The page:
Sancho is pumped that the Duchess likes him so much, and he's ready to be treated just as well as he was at Don Diego's house or at the Comacho wedding.
When they first reach the castle, Sancho gets into an argument with one of the Duke and Duchess's older ladies-in-waiting named Doña Rodriguez. Sancho wants his donkey to get the best care possible, but the lady-in-waiting says she's not going to stand around taking orders from a little pudgy countryman like him. The Duke defends Sancho and tells Doña Rodriguez to do what he says, though she can't figure out why.
Don Quixote, though, scolds Sancho for not giving more respect to Doña Rodriguez, which makes her happy.
For dinner, the Duke and Duchess offer Don Quixote the seat at the head of the table, which should go to the Duke. Sancho is dumbfounded at seeing his master treated so well.
For dinner, the Duke and Duchess have also invited a local clergyman, who isn't a very fun dude at all. He can't believe that these people would be willing to indulge someone like Don Quixote.
Sancho offers to tell a story to the crowd. Don Quixote asks him to make it shorter than his usual stories, but the Duchess says she wants to hear the long version, since she gets a kick out of how much Sancho annoys both Don Quixote and the clergyman who has come to dinner.
But when Don Quixote starts getting too angry, the Duchess decides to cool him down by changing the subject to his beloved Dulcinea.
Don Quixote immediately forgets his anger and starts giving a heartbreaking speech about how his beautiful Dulcinea is cursed with ugliness by an evil magician.
While Don Quixote talks, the clergyman recognizes him from what the Duke has told him about the Don Quixote book. He scolds the Duke for indulging Don Quixote's fantasies, and tells him he'll have to account for it one day to God. Pretty heavy stuff for a nice, pleasant dinner party.
The clergyman also tells Don Quixote to grow up and go home, since knights-errant and giants don't actually exist in real life.
The narrator then tells us that Don Quixote's response is so full of fury that it deserves its own chapter.
Part 2, Book 1, Chapter 32
Don Quixote stands up from the table, really angry, and tells the clergyman that he expects more intelligence from a man in his position.
Don Quixote basically accuses the clergyman of being a religious loser who likes to force himself into the houses of great men and pretend that he's the master just because he has a religious job. Yeah, huge burn, but accurate in this guy's case.
Sancho backs up what Don Quixote is saying. The clergyman turns his anger on Sancho, saying that he'll never get to govern an island in his entire life.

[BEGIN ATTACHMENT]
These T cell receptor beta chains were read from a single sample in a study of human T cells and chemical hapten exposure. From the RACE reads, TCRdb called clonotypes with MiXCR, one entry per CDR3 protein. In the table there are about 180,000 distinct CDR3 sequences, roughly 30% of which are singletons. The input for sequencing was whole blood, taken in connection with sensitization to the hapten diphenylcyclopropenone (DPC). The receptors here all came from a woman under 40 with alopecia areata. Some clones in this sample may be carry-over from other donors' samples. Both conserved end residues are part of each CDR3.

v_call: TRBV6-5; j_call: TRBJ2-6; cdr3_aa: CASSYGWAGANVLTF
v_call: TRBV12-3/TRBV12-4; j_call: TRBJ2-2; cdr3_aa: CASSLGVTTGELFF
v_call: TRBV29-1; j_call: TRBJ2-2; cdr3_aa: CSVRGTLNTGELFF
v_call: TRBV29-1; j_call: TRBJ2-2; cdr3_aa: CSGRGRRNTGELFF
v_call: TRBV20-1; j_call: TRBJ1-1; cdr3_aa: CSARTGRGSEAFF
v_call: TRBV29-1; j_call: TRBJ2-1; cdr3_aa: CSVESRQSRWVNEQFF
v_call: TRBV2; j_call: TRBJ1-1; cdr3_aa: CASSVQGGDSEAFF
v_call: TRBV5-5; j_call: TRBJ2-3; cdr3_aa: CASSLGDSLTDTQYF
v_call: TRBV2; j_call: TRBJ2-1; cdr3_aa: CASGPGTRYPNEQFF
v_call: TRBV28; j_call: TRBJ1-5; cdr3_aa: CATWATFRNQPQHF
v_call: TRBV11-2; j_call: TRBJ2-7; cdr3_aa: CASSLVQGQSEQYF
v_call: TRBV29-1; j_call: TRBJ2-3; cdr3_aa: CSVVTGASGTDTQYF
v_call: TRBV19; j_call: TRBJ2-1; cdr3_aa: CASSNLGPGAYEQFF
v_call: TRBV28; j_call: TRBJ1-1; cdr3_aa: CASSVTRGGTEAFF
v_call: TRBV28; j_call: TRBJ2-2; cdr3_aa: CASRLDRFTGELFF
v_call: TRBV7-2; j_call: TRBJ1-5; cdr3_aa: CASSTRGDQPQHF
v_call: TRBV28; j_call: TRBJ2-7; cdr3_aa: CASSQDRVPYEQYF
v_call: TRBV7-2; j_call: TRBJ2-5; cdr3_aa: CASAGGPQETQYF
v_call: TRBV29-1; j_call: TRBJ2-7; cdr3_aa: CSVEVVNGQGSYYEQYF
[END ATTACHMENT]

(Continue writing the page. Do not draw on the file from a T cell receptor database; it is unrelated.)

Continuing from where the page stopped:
At this point, the Duke speaks up and says he plans on letting Sancho become governor of an island within his own kingdom. The Duke actually has the power to make good on this, so it's a pretty intense promise. Sancho falls on his knees and starts kissing the Duke's hand.
The Duke and Duchess love all this entertainment, and they even like it when the clergyman gets fed up and leaves the house.
It turns out that the servants want to get in on the fun of messing with Don Quixote and Sancho. So when the plates are taken away, four of the servants run in with a bowl and start washing Don Quixote's face in it. Don Quixote, not knowing the local traditions, just rolls with it.
The Duke and Duchess find the prank entertaining, but they're also annoyed at their servants for being so bold.
When they leave, the Duke calls them back and orders them to wash his face the same way so that Don Quixote won't pick up on the joke. They do it.
This whole time, Sancho is dumbfounded by the strange rituals.
Next, the Duke tells the servants to take Sancho away to go wash his face, too. The servants gladly lead him away.
After Sancho is gone, the Duke and Duchess ask Don Quixote many questions about his adventures to figure out just how much of the book on him is true. He confirms most of it, and denies some.
Later, Sancho comes running back into the dining room with servants chasing him. The servants have a filthy basin full of old dishwater that they want to wash his face with. Sancho says he may be a poor countryman, but he doesn't deserve to have his face washed in filthy water.
The Duke scolds the servants for treating Sancho poorly.
Don Quixote leaves to take a nap, and the Duchess invites Sancho to join her in a room with her maids because she finds him especially amusing.
Part 2, Book 1, Chapter 33